Frogs and Toads

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Wood Frog

Lithobates sylvatica
  • 3.5 cm frog
  • brown, tan or copper in color.
  • A triangular black face mask on each side of its head
  • There is a white line on the upper jaw
  • Usually found in Woodlands.
  • Ponds must have emergent vegetation such as willows, sedges or winter-killed cattails to which the eggs can be attached.
  • The wood frog is the only North American amphibian found north of the Arctic Circle.
  • The wood frog is our earliest spring breeder. Males, with their duck-like quacking, can be heard in the last week of March and the first week of April.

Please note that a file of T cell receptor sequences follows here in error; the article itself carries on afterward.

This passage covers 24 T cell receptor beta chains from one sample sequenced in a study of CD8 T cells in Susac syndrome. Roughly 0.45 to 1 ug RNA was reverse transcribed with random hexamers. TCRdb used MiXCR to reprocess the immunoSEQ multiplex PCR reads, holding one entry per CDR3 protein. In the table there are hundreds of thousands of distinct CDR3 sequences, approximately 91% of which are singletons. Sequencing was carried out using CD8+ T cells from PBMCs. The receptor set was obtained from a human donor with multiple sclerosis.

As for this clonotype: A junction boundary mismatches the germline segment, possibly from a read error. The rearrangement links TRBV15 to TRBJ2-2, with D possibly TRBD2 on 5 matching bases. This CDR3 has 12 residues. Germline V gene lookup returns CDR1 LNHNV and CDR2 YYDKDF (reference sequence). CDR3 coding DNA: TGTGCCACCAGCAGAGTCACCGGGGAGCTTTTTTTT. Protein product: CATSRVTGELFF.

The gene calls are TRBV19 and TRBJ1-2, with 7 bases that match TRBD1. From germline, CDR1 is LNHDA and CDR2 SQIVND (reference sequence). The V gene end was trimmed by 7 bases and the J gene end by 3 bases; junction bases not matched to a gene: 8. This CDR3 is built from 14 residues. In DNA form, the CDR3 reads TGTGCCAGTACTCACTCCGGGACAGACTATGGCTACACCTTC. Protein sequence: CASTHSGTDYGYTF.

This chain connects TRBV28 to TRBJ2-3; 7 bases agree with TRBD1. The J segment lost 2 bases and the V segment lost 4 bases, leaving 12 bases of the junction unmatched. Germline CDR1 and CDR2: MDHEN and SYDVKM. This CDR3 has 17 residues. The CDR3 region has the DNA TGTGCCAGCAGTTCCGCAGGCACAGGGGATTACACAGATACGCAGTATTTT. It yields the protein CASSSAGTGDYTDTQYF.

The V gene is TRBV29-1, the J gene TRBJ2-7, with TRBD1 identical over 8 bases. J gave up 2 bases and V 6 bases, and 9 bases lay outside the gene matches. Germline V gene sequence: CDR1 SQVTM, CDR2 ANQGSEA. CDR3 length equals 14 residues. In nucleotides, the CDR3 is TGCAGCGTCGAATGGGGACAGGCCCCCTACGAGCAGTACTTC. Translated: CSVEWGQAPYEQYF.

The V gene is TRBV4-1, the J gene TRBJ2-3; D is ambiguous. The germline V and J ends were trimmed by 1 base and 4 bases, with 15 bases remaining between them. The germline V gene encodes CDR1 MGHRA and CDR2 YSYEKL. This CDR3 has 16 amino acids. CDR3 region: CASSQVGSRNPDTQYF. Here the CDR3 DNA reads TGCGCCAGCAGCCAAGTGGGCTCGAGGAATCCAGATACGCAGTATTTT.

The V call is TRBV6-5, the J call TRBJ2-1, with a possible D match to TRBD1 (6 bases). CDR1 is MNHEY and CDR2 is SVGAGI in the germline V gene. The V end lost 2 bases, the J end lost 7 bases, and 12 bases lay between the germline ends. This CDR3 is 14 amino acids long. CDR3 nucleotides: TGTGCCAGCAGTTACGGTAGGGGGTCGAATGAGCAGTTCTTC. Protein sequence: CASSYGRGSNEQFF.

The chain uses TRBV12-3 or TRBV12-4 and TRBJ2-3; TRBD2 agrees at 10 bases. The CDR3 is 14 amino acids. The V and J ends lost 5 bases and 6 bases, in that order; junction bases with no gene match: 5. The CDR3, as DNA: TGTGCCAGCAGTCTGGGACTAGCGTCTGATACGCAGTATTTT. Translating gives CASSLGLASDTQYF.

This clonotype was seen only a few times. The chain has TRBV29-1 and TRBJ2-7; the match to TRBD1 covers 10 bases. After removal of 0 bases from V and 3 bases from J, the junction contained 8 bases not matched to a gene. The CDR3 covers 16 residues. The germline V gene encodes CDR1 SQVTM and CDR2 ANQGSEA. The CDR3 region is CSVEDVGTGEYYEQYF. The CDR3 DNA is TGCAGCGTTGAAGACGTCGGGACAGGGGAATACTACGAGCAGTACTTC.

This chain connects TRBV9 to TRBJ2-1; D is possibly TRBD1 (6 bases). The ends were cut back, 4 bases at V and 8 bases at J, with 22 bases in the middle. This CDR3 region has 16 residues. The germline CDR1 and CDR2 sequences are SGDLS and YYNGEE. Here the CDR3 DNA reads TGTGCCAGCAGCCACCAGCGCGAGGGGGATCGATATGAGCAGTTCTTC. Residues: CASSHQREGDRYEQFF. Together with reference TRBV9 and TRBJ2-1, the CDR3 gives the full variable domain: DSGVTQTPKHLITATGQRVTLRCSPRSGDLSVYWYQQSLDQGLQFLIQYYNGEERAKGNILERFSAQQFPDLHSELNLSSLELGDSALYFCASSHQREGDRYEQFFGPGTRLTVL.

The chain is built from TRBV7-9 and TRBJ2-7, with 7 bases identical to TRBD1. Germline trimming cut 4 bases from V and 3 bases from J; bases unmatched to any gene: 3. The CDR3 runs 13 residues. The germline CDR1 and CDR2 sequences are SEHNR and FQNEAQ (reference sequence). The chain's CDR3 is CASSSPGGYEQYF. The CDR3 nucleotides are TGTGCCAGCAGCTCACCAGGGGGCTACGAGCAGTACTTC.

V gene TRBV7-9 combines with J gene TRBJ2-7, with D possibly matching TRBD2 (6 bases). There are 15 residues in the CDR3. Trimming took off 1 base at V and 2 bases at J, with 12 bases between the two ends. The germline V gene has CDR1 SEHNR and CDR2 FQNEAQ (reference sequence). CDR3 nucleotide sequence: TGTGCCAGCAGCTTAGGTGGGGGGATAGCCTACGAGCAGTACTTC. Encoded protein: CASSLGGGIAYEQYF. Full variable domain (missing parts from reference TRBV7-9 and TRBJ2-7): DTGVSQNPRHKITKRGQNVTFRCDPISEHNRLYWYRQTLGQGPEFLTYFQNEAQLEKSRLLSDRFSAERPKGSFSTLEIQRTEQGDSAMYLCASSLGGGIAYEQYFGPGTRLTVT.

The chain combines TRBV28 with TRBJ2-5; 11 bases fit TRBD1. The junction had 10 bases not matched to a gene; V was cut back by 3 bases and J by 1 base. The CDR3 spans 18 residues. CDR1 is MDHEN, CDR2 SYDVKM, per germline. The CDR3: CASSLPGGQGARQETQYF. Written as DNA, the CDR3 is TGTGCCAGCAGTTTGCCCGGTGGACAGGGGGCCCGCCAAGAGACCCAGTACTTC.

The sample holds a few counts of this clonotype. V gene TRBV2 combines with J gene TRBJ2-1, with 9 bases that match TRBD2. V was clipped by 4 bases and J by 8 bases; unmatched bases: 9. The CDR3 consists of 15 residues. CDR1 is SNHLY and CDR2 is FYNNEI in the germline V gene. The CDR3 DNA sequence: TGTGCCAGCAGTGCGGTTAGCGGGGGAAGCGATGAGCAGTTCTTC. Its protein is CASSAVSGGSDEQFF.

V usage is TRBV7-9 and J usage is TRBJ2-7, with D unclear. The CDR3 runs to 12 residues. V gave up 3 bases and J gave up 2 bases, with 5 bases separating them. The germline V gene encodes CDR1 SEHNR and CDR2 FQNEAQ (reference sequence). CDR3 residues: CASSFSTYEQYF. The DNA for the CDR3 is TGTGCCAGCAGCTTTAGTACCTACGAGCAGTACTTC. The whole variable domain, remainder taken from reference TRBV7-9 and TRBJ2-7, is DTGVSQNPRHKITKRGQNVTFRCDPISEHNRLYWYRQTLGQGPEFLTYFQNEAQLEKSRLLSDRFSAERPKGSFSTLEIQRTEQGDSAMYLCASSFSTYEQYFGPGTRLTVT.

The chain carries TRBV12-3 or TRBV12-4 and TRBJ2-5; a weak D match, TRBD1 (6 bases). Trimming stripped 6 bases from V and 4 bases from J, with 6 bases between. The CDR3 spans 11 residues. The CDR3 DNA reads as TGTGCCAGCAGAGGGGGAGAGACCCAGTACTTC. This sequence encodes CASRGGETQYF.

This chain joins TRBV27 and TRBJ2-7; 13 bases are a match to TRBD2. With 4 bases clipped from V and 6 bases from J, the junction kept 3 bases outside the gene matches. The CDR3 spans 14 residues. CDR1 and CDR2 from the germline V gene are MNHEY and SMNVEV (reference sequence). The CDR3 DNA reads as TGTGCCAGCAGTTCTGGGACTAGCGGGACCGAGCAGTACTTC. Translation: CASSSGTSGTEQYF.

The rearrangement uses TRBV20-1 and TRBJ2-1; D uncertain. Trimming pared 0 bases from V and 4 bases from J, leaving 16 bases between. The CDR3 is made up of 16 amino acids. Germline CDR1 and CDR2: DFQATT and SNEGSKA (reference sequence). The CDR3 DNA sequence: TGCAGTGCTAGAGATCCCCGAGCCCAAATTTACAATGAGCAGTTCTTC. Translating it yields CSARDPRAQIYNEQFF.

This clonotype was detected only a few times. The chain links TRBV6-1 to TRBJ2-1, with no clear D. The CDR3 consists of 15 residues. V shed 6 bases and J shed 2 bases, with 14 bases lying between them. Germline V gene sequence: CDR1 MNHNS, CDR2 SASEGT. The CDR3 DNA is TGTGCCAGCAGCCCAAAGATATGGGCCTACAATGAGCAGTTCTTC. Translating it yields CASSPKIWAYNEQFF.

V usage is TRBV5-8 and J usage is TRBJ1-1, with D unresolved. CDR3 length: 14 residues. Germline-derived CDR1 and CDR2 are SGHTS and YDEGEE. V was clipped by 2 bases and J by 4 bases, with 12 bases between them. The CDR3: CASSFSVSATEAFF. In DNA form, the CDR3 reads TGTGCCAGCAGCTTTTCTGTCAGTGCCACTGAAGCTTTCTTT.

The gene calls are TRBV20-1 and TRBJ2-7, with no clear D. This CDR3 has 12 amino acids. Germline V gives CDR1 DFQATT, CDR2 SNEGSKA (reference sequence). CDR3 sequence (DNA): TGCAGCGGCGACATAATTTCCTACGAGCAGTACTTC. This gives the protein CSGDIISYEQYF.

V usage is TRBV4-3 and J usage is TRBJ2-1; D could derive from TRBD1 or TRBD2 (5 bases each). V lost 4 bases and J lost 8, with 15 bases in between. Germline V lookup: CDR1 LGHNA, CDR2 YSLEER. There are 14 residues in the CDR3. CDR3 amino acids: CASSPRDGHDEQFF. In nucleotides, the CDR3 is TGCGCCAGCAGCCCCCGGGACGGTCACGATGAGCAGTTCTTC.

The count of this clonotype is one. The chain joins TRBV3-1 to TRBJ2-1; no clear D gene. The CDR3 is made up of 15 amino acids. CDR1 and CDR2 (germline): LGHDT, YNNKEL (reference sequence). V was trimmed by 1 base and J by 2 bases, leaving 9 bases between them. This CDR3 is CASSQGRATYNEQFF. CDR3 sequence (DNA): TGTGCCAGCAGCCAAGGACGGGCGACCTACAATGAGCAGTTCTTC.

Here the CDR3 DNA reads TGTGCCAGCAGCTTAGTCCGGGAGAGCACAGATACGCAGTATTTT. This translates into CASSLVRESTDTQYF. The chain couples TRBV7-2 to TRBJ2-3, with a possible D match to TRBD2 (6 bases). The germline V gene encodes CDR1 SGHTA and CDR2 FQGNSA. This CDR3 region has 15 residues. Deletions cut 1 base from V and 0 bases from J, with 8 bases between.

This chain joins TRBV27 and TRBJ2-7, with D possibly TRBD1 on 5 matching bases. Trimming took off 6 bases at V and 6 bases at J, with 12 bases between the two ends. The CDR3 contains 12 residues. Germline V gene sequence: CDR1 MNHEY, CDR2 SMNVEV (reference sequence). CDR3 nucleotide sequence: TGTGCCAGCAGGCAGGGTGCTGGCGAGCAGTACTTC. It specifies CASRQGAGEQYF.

• Eggs hatch in 1-2 weeks, and tadpoles generally transform into adults in sixty days.
  • Young frogs feed on mosquitoes, beetles, spiders, and flies.
  • The wood frog is sometimes found in abundance in woodlands throughout Ontario.
  • In urban areas, the thinning of woodlots, filling of ponds and lowering of water tables have reduced populations to a few widely separated sites.
Wood frog

Description of call: A rolling, duck-like "quacking" call.

Use this link to download the sound file if your browser does not support embedded files.

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